Is God a valid foundational belief?

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Is God a valid foundational belief?

Postby Particles » Mon Nov 02, 2015 3:30 pm

I am starting on new thread on Moonwood's argument that religious belief is justified as a foundational or self-evident belief and so does not require the kind of evidence that other types of beliefs should. I hope that's fair, or, if not, he can please correct me.

He's spoken about this in various threads, such as in Re: Why do Christians say that the serpent in Paradise is Satan?, but more recently in Re: Burden of proof for a "response" positive assertion, where he laid out a summary of his claim.

Moonwood the Hare wrote:My claim is this: religious belief does not depend on argument or evidence.

I have backed it up by giving examples of other kinds of belief that do not depend or knowledge that do not depend on argument or evidence I can back it up further by exploring what it is about religious belief that make it more like the kinds of claim for which we do not need argument or evidence than the kinds for which we do. Essentially religious belief is a belief that there is something that has a non-dependent status, in the case of Christianity or theism generally this is God. All other associated beliefs are secondary to this belief about God's non-dependent status. A belief of this type is unavoidable in the sense that everyone must hold this type of belief about something whether that is something within the cosmos or something distinct from it. Whatever religious belief one holds it is not a hypothesis which can be inferred since in order to make this inference one would need to isolate in thought whatever it was one thought was non-dependent and this is not possible. Therefore we derive this belief not through inference and therefore not from evidence but from experience.

Experience is a valid ground fro belief. That is the claim. It is not defeated by comparison with kinds of belief that do rely on evidence since such beliefs are of a fundamentally different nature. This is not special pleading since religion is not a unique case but comparable to the way we know other basic beliefs such as the foundations of maths, logic and empirical experience. It is absurd to say I think there is a world external to myself but I could be mistaken. The belief in an external world is a foundation of knowledge not a hypothesis; it is something we reason from not something we reason to. In the same way for those who experience God as a reality God is something we reason from not something we reason to.

That's what I have


I brought this over here with Moonwood's consent to discuss it in more detail. I'll be replying below. Anyone else is welcome to comment, but note that this is the CL, so please be substantive.
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Re: Is God a valid foundational belief?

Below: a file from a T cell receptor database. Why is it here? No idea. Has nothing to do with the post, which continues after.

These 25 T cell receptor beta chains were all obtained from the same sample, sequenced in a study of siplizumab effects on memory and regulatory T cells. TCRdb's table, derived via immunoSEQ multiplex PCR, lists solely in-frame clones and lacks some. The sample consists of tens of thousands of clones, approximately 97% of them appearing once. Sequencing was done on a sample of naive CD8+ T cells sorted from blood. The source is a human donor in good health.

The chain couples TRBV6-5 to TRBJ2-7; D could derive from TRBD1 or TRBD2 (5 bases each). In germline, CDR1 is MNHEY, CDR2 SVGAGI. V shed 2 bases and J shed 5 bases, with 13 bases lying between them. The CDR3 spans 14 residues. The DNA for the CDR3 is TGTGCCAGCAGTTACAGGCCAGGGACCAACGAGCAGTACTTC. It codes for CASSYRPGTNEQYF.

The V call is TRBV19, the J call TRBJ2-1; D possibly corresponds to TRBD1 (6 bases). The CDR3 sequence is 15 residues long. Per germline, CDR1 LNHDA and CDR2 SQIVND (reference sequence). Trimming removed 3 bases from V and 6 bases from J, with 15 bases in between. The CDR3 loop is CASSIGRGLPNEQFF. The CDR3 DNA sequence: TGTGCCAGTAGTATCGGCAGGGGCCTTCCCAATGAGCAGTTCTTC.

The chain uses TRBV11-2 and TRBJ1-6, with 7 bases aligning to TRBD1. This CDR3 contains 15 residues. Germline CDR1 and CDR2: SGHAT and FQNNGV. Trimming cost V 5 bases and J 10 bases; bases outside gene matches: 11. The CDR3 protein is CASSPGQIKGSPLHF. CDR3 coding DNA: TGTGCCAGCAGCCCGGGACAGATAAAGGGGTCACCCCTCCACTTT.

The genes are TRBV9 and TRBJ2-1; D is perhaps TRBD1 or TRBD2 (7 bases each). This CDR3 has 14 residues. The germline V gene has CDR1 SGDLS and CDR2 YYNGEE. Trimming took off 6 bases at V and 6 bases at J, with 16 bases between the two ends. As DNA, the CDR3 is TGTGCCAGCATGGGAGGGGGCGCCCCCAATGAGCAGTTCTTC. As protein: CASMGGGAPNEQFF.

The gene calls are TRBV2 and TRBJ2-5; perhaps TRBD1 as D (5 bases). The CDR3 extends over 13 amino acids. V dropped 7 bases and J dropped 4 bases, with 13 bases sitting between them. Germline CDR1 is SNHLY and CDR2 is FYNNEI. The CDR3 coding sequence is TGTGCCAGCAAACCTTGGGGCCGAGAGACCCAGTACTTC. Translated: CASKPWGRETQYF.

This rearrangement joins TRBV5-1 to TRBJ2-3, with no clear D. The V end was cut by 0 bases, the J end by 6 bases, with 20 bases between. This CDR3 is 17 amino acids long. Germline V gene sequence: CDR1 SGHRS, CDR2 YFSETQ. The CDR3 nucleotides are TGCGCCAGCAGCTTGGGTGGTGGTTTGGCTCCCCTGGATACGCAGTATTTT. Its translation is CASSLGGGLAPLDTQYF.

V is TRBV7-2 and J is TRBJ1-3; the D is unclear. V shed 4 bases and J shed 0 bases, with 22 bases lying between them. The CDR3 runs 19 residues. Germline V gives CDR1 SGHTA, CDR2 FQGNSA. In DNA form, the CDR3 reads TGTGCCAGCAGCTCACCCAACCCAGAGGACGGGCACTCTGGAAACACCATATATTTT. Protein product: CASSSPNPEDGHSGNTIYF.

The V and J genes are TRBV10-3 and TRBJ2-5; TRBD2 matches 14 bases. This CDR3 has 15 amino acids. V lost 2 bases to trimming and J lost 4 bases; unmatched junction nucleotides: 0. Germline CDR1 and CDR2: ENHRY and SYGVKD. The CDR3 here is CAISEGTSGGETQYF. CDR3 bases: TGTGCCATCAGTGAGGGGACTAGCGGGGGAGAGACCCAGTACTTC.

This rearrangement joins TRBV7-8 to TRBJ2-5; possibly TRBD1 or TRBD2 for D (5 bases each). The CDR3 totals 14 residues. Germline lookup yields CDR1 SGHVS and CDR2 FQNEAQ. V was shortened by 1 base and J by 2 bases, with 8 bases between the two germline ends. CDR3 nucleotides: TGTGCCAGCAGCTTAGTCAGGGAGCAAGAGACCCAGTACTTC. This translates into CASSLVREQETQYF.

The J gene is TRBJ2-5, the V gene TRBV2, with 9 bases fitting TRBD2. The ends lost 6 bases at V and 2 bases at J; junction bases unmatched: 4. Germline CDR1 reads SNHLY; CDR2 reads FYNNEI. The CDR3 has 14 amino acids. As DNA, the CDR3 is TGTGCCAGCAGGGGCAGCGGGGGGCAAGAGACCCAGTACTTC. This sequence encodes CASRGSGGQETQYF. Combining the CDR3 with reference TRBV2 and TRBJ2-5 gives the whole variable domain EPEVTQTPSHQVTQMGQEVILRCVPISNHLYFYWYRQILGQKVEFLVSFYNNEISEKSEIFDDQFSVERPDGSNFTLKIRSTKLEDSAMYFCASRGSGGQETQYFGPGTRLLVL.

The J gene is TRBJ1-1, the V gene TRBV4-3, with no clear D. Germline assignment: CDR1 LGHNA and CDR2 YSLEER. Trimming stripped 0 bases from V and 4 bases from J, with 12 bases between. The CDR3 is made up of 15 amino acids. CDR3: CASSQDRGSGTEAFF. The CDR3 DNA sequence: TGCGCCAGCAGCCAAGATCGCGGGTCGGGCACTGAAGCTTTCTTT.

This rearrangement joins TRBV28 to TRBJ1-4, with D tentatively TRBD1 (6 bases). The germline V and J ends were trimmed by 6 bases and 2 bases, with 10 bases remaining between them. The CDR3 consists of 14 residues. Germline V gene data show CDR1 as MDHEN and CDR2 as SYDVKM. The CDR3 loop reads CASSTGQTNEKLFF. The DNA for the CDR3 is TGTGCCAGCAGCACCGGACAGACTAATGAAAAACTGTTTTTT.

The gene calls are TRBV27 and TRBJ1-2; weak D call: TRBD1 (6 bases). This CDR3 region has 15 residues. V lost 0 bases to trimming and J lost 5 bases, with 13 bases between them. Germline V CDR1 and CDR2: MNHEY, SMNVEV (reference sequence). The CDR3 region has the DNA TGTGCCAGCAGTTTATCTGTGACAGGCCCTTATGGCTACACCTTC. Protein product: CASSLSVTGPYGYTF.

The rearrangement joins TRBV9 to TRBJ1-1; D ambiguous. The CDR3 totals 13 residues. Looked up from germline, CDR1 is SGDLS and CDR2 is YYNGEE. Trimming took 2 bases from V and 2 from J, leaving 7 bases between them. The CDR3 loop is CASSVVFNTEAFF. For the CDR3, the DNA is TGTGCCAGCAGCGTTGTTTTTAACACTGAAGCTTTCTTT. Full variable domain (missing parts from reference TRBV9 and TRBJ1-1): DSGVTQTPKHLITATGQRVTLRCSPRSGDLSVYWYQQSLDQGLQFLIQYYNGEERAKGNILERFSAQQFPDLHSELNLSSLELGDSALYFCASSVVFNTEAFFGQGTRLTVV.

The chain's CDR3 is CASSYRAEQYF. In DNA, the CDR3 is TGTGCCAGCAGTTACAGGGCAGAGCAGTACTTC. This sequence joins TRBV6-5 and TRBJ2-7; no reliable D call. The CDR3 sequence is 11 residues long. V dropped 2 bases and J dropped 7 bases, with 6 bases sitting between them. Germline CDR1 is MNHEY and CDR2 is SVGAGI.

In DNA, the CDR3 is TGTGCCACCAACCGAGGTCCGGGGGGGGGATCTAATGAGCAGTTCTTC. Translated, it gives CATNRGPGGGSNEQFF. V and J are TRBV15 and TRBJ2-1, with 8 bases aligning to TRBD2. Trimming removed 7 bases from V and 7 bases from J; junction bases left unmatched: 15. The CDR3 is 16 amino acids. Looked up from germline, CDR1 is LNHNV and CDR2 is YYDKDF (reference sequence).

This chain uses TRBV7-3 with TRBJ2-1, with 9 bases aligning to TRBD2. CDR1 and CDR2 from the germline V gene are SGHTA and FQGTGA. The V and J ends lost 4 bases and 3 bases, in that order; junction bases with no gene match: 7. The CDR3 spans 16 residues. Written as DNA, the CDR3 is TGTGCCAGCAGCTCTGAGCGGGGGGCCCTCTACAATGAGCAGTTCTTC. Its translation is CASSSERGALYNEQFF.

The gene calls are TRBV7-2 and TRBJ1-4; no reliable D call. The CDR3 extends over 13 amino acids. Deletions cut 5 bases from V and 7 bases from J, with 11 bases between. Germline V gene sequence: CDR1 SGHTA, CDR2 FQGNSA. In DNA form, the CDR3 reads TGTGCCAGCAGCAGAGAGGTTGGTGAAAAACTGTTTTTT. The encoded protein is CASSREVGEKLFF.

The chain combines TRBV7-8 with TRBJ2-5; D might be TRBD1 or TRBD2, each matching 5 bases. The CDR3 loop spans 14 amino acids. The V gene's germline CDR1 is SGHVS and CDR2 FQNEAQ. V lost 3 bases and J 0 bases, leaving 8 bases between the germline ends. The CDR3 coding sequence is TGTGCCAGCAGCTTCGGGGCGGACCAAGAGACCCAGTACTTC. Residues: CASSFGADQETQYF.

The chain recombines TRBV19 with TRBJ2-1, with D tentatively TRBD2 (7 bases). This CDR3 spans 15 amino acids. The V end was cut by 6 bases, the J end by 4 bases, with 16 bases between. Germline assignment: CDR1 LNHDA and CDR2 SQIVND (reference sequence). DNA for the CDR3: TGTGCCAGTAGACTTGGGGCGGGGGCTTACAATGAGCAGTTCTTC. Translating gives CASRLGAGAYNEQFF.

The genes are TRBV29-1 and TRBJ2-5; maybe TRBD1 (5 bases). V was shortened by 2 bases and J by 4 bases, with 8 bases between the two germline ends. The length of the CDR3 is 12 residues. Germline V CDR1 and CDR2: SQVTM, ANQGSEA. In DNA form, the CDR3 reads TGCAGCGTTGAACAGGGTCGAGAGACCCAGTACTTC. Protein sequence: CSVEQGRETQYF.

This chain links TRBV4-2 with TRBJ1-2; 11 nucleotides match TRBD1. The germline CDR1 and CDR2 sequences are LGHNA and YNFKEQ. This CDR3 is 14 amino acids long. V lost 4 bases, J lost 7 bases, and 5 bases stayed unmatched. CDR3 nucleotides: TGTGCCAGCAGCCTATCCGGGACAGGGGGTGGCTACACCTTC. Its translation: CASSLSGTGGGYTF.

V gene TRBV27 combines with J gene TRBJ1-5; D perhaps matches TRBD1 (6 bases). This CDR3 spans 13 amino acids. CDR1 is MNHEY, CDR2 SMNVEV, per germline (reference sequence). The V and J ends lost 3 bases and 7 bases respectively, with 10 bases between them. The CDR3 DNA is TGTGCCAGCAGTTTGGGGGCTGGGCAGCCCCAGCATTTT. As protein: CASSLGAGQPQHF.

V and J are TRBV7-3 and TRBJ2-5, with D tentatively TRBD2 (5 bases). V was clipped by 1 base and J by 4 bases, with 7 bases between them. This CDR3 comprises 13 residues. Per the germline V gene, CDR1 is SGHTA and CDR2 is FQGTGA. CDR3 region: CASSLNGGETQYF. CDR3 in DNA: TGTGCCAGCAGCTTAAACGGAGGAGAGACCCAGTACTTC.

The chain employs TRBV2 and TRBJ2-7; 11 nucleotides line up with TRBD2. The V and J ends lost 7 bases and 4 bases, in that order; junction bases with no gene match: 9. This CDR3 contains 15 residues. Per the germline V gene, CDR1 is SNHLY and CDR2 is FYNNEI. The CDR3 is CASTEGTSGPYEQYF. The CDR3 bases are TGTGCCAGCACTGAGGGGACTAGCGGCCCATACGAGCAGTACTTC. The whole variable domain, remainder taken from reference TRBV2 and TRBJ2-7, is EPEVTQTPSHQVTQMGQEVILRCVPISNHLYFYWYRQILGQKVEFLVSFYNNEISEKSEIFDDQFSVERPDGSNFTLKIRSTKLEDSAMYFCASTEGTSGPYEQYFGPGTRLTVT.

Postby Particles » Mon Nov 02, 2015 3:34 pm

Moonwood, I have agreed that some beliefs are foundational as you described, but I'm not sold that theism should be one of them. I do agree that it's justified to believe that there is some aspect that is self-existent in or about the cosmos (with the qualification that I'm open to the reality being some very different concept unknown and maybe indescribable by current frameworks), but I don't see how that it follows that this self-existent thing gets you to God in a religion like Christianity. That God has various attributes beyond self-existence, like possessing a mind and personality, and other theological specifics. Would your argument mean that all religious beliefs and religions (monotheistic only?) are equally justified? If given the bare foundational belief of the self-existent, why is Christianity itself justified?
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Re: Is God a valid foundational belief?

Postby Rian » Tue Nov 03, 2015 10:31 pm

Yes, that sounds interesting - Moon, could you please elaborate a bit more?
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Re: Is God a valid foundational belief?

Postby sayak » Sun Nov 08, 2015 9:16 pm

Essentially religious belief is a belief that there is something that has a non-dependent status, in the case of Christianity or theism generally this is God. All other associated beliefs are secondary to this belief about God's non-dependent status. A belief of this type is unavoidable in the sense that everyone must hold this type of belief about something whether that is something within the cosmos or something distinct from it.


Buddhism, famously, denies this premise completely. This is why, if one truly understands Buddhism, one sees that Buddhist philosophy negates the very possibility of God and hence is the ultimate form of atheism. Buddhists state there is nothing anywhere that has this vaunted non-dependent status, and further says that the world as we see it would be impossible if there were such a thing. There is no essence, only relational processes.

Given this, I am not going to grant Moonwood his premise. Sorry.
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Re: Is God a valid foundational belief?

Postby Particles » Thu Nov 12, 2015 1:09 pm

Sayak, I don't think Moonwood is arguing that the self-evidency of the belief means the belief is a universal belief nor a necessary belief. In any event, I am willing to grant him this narrow premise.